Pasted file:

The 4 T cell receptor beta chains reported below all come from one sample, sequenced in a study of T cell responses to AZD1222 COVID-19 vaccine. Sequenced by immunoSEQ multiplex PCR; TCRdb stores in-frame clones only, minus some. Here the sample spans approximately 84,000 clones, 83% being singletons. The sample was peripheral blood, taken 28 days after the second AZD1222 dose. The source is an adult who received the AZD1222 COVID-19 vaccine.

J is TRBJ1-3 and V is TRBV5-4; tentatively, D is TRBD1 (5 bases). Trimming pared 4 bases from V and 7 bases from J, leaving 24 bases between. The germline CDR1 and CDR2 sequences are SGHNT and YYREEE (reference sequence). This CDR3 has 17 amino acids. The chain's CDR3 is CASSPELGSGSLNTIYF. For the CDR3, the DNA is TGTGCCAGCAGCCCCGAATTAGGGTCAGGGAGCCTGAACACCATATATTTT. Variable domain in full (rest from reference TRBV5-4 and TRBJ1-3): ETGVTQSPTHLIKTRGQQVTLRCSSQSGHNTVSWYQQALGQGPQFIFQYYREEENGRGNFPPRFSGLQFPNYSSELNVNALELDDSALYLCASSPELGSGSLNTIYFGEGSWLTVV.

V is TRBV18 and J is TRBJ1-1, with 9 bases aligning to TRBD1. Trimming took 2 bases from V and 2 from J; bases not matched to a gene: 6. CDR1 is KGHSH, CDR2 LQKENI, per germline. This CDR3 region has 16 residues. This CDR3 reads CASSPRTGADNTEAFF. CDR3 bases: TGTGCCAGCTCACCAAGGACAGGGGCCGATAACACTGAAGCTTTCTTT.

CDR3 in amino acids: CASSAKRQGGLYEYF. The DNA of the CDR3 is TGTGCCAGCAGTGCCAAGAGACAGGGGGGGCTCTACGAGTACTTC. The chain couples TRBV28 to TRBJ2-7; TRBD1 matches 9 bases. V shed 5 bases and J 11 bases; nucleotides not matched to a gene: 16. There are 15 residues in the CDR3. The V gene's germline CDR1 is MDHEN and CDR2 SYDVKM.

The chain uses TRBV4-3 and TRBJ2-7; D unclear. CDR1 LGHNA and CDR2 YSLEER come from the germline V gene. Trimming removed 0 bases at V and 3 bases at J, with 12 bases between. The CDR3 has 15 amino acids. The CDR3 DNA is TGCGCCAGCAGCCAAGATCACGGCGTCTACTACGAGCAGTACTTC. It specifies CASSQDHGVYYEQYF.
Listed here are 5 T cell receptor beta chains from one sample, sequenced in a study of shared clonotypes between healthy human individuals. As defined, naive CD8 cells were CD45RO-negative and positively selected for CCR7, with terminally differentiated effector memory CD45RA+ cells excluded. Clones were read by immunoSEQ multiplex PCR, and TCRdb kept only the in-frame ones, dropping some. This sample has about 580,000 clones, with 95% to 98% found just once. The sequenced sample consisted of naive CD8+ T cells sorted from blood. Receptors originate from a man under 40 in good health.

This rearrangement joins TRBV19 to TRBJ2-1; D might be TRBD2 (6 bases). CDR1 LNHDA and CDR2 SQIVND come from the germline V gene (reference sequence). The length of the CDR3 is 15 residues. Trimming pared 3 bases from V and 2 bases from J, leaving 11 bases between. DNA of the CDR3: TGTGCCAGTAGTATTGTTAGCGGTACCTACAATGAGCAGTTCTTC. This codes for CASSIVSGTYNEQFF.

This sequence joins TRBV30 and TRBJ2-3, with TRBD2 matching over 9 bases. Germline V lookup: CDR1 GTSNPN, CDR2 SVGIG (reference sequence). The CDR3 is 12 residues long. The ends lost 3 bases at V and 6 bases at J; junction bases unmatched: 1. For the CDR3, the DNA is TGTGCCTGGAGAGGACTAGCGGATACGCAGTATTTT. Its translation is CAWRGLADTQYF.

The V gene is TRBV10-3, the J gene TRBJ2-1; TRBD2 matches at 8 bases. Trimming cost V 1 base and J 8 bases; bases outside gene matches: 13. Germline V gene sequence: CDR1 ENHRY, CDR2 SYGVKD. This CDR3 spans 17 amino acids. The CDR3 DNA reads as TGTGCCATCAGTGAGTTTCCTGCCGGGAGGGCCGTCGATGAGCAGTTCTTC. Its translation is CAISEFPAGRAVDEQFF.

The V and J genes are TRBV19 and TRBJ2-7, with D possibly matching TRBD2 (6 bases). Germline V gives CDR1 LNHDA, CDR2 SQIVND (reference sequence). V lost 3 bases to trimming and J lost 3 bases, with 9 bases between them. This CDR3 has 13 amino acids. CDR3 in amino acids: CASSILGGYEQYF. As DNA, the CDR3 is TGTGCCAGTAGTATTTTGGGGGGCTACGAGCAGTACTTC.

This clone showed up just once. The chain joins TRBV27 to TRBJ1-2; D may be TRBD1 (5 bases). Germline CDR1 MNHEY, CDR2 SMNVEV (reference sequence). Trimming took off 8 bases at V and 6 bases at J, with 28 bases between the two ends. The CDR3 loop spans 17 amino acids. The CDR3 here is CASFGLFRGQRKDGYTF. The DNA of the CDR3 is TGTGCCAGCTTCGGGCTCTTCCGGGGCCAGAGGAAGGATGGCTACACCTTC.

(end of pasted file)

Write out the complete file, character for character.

The 4 T cell receptor beta chains reported below all come from one sample, sequenced in a study of T cell responses to AZD1222 COVID-19 vaccine. Sequenced by immunoSEQ multiplex PCR; TCRdb stores in-frame clones only, minus some. Here the sample spans approximately 84,000 clones, 83% being singletons. The sample was peripheral blood, taken 28 days after the second AZD1222 dose. The source is an adult who received the AZD1222 COVID-19 vaccine.

J is TRBJ1-3 and V is TRBV5-4; tentatively, D is TRBD1 (5 bases). Trimming pared 4 bases from V and 7 bases from J, leaving 24 bases between. The germline CDR1 and CDR2 sequences are SGHNT and YYREEE (reference sequence). This CDR3 has 17 amino acids. The chain's CDR3 is CASSPELGSGSLNTIYF. For the CDR3, the DNA is TGTGCCAGCAGCCCCGAATTAGGGTCAGGGAGCCTGAACACCATATATTTT. Variable domain in full (rest from reference TRBV5-4 and TRBJ1-3): ETGVTQSPTHLIKTRGQQVTLRCSSQSGHNTVSWYQQALGQGPQFIFQYYREEENGRGNFPPRFSGLQFPNYSSELNVNALELDDSALYLCASSPELGSGSLNTIYFGEGSWLTVV.

V is TRBV18 and J is TRBJ1-1, with 9 bases aligning to TRBD1. Trimming took 2 bases from V and 2 from J; bases not matched to a gene: 6. CDR1 is KGHSH, CDR2 LQKENI, per germline. This CDR3 region has 16 residues. This CDR3 reads CASSPRTGADNTEAFF. CDR3 bases: TGTGCCAGCTCACCAAGGACAGGGGCCGATAACACTGAAGCTTTCTTT.

CDR3 in amino acids: CASSAKRQGGLYEYF. The DNA of the CDR3 is TGTGCCAGCAGTGCCAAGAGACAGGGGGGGCTCTACGAGTACTTC. The chain couples TRBV28 to TRBJ2-7; TRBD1 matches 9 bases. V shed 5 bases and J 11 bases; nucleotides not matched to a gene: 16. There are 15 residues in the CDR3. The V gene's germline CDR1 is MDHEN and CDR2 SYDVKM.

The chain uses TRBV4-3 and TRBJ2-7; D unclear. CDR1 LGHNA and CDR2 YSLEER come from the germline V gene. Trimming removed 0 bases at V and 3 bases at J, with 12 bases between. The CDR3 has 15 amino acids. The CDR3 DNA is TGCGCCAGCAGCCAAGATCACGGCGTCTACTACGAGCAGTACTTC. It specifies CASSQDHGVYYEQYF.
Listed here are 5 T cell receptor beta chains from one sample, sequenced in a study of shared clonotypes between healthy human individuals. As defined, naive CD8 cells were CD45RO-negative and positively selected for CCR7, with terminally differentiated effector memory CD45RA+ cells excluded. Clones were read by immunoSEQ multiplex PCR, and TCRdb kept only the in-frame ones, dropping some. This sample has about 580,000 clones, with 95% to 98% found just once. The sequenced sample consisted of naive CD8+ T cells sorted from blood. Receptors originate from a man under 40 in good health.

This rearrangement joins TRBV19 to TRBJ2-1; D might be TRBD2 (6 bases). CDR1 LNHDA and CDR2 SQIVND come from the germline V gene (reference sequence). The length of the CDR3 is 15 residues. Trimming pared 3 bases from V and 2 bases from J, leaving 11 bases between. DNA of the CDR3: TGTGCCAGTAGTATTGTTAGCGGTACCTACAATGAGCAGTTCTTC. This codes for CASSIVSGTYNEQFF.

This sequence joins TRBV30 and TRBJ2-3, with TRBD2 matching over 9 bases. Germline V lookup: CDR1 GTSNPN, CDR2 SVGIG (reference sequence). The CDR3 is 12 residues long. The ends lost 3 bases at V and 6 bases at J; junction bases unmatched: 1. For the CDR3, the DNA is TGTGCCTGGAGAGGACTAGCGGATACGCAGTATTTT. Its translation is CAWRGLADTQYF.

The V gene is TRBV10-3, the J gene TRBJ2-1; TRBD2 matches at 8 bases. Trimming cost V 1 base and J 8 bases; bases outside gene matches: 13. Germline V gene sequence: CDR1 ENHRY, CDR2 SYGVKD. This CDR3 spans 17 amino acids. The CDR3 DNA reads as TGTGCCATCAGTGAGTTTCCTGCCGGGAGGGCCGTCGATGAGCAGTTCTTC. Its translation is CAISEFPAGRAVDEQFF.

The V and J genes are TRBV19 and TRBJ2-7, with D possibly matching TRBD2 (6 bases). Germline V gives CDR1 LNHDA, CDR2 SQIVND (reference sequence). V lost 3 bases to trimming and J lost 3 bases, with 9 bases between them. This CDR3 has 13 amino acids. CDR3 in amino acids: CASSILGGYEQYF. As DNA, the CDR3 is TGTGCCAGTAGTATTTTGGGGGGCTACGAGCAGTACTTC.

This clone showed up just once. The chain joins TRBV27 to TRBJ1-2; D may be TRBD1 (5 bases). Germline CDR1 MNHEY, CDR2 SMNVEV (reference sequence). Trimming took off 8 bases at V and 6 bases at J, with 28 bases between the two ends. The CDR3 loop spans 17 amino acids. The CDR3 here is CASFGLFRGQRKDGYTF. The DNA of the CDR3 is TGTGCCAGCTTCGGGCTCTTCCGGGGCCAGAGGAAGGATGGCTACACCTTC.